Calling the government’s decision to supersede the board of investment company IL&FS as “timely and courageous”, five independent directors on the erstwhile board have written to the newly appointed chairman Uday Kotak on October 2 raising several red flags and elaborating on constraints of long-term finance that plague the infrastructure sector.
What has shocked independent directors Michael Pinto, Jerry Rao, Rina Kamath, R C Bhargava, and Sunil B Mathur is the government’s petition in the National Company Law Tribunal which names them and the executive directors including Ravi Parthasarathy and Hari Sankaran but spares the shareholder directors.
The key institutional shareholders were LIC, SBI, Orix, Abu Dhabi Investment Authority, HDFC and Central Bank of India. An independent director who did not wish to be named, told The Indian Express: “For all major decisions such as issue of fresh equity, mergers and so on, the shareholders retained the veto rights and the requirement of an affirmative vote by their nominees on the board. I am fine with the fact that I have been named a respondent in the government’s petition but I am surprised to see that the names of shareholder directors have been omitted.”
Another independent director, who also wished to remain anonymous, said the government’s petition states that the directors of IL&FS failed to “discharge their fiduciary duties”. “Yes, we could have done better. But it is not just the executive and independent directors. All of us, including the shareholder directors failed.”
One instance which the independent directors seek to draw Kotak’s attention to is LIC’s (LIC holds 25.34% in IL&FS) sudden intervention after all directors on the board (including LIC nominees) unanimously approved a proposal to induct a strategic investor (Ajay Piramal group), which agreed to infuse around Rs 5,000 crore in IL&FS for a 40 per cent stake.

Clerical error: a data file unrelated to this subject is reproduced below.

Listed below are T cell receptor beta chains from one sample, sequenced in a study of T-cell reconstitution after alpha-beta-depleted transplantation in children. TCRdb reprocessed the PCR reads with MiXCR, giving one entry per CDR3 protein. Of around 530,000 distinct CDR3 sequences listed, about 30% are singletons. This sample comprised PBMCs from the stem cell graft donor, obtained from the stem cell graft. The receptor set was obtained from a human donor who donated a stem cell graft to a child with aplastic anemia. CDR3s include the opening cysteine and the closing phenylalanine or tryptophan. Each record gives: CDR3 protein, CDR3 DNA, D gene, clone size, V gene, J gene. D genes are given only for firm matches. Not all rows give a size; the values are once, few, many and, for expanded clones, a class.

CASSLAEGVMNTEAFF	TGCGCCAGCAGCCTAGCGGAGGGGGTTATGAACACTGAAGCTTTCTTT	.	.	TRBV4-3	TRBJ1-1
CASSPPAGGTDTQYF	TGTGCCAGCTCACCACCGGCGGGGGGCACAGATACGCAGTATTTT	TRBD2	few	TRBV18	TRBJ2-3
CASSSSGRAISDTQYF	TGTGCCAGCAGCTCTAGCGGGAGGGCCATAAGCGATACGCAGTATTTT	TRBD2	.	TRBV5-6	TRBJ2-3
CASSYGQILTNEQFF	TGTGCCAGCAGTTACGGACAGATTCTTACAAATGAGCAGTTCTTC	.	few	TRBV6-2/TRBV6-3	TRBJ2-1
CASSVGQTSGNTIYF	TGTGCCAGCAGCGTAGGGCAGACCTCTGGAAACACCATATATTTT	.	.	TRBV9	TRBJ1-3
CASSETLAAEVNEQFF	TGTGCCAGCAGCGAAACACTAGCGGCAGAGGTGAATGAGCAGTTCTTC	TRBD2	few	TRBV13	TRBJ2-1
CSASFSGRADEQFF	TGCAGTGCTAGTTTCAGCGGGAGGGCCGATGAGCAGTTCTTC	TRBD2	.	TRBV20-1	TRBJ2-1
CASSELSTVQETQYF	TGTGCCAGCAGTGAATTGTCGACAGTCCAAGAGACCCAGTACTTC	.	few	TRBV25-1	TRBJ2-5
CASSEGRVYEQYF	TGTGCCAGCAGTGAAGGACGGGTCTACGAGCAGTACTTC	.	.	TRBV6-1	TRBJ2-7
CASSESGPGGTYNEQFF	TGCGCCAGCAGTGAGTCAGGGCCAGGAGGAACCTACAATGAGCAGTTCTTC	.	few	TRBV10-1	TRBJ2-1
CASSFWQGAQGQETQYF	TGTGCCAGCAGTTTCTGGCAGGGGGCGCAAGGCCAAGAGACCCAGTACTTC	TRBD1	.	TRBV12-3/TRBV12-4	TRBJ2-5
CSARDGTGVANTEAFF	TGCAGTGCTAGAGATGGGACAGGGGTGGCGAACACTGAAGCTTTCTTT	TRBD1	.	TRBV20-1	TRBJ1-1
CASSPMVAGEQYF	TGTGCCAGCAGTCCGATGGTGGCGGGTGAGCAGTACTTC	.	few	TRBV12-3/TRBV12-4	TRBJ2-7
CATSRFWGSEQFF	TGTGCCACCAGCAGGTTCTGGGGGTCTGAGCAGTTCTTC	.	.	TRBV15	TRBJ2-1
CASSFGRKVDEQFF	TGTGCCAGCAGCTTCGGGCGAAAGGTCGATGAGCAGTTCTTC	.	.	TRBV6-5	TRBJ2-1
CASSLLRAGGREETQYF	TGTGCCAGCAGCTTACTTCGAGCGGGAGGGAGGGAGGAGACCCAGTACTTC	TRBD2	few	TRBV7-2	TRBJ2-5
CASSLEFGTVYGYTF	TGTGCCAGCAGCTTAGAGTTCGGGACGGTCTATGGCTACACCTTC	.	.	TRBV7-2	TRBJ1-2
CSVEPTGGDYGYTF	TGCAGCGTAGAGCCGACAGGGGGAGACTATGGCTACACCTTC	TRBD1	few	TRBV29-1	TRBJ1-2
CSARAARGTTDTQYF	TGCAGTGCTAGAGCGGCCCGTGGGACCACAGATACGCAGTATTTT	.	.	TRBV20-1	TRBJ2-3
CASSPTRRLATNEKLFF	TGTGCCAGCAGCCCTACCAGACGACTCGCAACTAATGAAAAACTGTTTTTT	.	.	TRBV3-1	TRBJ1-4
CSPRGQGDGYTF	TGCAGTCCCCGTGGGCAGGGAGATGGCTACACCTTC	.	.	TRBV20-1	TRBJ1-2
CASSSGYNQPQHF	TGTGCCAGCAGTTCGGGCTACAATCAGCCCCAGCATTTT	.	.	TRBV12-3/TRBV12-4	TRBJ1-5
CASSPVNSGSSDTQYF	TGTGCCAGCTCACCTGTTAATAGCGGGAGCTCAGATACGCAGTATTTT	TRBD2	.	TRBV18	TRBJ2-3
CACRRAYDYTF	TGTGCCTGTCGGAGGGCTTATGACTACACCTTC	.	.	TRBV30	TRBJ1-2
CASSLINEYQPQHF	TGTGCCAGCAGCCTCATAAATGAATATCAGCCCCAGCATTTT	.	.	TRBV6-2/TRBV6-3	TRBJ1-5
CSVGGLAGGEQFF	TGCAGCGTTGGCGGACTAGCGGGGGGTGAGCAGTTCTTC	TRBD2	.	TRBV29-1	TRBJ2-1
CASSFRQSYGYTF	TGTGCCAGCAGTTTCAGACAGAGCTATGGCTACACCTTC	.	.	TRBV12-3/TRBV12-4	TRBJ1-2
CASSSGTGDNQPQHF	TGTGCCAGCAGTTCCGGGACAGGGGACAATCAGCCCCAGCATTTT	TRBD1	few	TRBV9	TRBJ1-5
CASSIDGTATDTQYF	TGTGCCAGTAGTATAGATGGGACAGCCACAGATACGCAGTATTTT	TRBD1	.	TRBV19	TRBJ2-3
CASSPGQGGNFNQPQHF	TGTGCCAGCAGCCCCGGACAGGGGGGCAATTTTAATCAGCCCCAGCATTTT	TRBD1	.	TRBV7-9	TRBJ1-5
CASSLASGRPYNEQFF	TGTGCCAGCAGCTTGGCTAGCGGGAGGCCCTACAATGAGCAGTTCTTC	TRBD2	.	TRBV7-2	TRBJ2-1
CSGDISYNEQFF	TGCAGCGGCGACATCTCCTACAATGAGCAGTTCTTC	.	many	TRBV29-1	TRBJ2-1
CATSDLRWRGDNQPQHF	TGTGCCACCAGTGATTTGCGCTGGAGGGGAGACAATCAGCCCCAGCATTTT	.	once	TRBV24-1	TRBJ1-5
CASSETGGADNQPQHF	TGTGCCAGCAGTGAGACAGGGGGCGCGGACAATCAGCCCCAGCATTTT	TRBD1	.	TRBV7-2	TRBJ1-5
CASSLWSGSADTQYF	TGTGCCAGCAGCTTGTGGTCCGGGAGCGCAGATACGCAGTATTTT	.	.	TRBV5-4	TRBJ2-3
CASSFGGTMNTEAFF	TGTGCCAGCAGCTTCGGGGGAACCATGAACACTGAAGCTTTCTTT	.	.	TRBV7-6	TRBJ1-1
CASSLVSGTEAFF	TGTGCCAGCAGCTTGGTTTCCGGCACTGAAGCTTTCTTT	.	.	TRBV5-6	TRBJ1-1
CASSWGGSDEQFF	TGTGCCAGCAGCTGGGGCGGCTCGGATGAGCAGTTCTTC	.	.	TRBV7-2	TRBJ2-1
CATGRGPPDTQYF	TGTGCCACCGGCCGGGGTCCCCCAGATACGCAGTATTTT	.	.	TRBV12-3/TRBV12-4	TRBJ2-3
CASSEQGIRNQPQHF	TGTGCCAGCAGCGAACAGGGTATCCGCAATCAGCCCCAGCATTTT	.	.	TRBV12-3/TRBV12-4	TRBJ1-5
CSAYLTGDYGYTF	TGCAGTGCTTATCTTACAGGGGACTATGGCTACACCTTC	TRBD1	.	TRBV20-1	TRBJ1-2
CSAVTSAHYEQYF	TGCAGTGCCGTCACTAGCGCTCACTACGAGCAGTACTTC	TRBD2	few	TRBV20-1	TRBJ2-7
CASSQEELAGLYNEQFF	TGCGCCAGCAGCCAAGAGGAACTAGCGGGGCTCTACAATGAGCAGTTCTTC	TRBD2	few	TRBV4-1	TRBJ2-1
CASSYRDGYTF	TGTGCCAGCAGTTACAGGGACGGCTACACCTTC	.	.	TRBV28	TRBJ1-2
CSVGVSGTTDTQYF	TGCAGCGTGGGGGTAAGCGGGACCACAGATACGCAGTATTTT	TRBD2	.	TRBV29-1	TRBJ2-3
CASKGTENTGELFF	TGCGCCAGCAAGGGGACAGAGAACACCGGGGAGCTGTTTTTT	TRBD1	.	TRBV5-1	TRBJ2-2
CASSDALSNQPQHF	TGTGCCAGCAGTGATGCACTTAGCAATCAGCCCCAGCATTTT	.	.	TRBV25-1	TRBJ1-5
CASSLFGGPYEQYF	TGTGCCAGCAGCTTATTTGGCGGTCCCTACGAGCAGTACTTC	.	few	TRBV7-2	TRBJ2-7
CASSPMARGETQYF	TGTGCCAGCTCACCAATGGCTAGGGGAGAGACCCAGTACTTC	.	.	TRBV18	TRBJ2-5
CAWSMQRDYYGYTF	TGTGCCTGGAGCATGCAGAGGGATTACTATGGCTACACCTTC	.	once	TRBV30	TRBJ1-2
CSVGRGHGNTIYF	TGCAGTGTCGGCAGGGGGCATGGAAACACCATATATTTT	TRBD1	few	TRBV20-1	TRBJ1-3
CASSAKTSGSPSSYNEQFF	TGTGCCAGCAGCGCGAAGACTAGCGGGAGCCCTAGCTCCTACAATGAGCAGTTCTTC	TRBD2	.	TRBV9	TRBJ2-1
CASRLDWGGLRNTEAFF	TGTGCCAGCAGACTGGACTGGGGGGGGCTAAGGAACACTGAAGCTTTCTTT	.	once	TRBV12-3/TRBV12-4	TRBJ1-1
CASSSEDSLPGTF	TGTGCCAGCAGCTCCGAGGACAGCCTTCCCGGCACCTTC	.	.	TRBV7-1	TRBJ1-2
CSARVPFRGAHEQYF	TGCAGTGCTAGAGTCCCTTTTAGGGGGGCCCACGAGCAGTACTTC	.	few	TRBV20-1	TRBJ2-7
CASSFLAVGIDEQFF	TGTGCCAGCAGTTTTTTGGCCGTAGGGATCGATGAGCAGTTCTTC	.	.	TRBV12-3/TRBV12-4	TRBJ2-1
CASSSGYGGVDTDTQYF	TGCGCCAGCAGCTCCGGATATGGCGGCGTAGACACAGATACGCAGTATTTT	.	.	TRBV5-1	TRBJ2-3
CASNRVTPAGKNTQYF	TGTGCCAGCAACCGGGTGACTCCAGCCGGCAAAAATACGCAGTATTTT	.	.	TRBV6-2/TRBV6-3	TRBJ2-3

In 2015, the board approved Piramal’s proposal to buy IL&FS shares at Rs 750 a piece. More than six months later, LIC said it would completely exit IL&FS, but demanded a significantly higher valuation of Rs 1,198 a share. Piramal backed out. “Valuations and ratios were agreed upon and a firm agreement was signed with unanimous board approval,” one of the two independent directors said. LIC had affirmative voting rights and sought a higher valuation – higher than that recommended by IL&FS investment bankers and the board.
“It (LIC) never came up with a solution on its own but used its veto to stall the board’s decision on selling the majority stake in the company to Ajay Piramal Group, that was willing to buy a majority stake and bring in around Rs 5,000 crore in the company almost three years back,” said the independent director.
Another issue the independent directors pushed repeatedly in board meetings over the last three-four years was succession planning in IL&FS. Parthasarathy had over the last 28 years (until he resigned in June 2018) assumed a larger-than-life persona within the organization. Some had advised Parthasarathy that a search committee be set up to find his successor, fearing Sankaran may not be the best candidate to replace him. But the institutional shareholders showed little or no interest. “They were satisfied with the existing situation. Till September 2018, they did not raise any concerns,” an independent director said.
The note by the independent directors raises concerns over the role of auditors. “In the regular quarterly meetings of the board’s audit committee, both the external and internal auditors made detailed presentations. At no state was there any doubt as to the profitability of IL&FS or of its solvency.”
The independent directors are of the view that the government probably did not have a sinister design in naming the independent directors. “They did not name the shareholder nominees as respondents perhaps fearing they may block the government’s petition and also probably they did not want to scare away foreign investors such as Orix and Abu Dhabi Investment Authority,” said an independent director.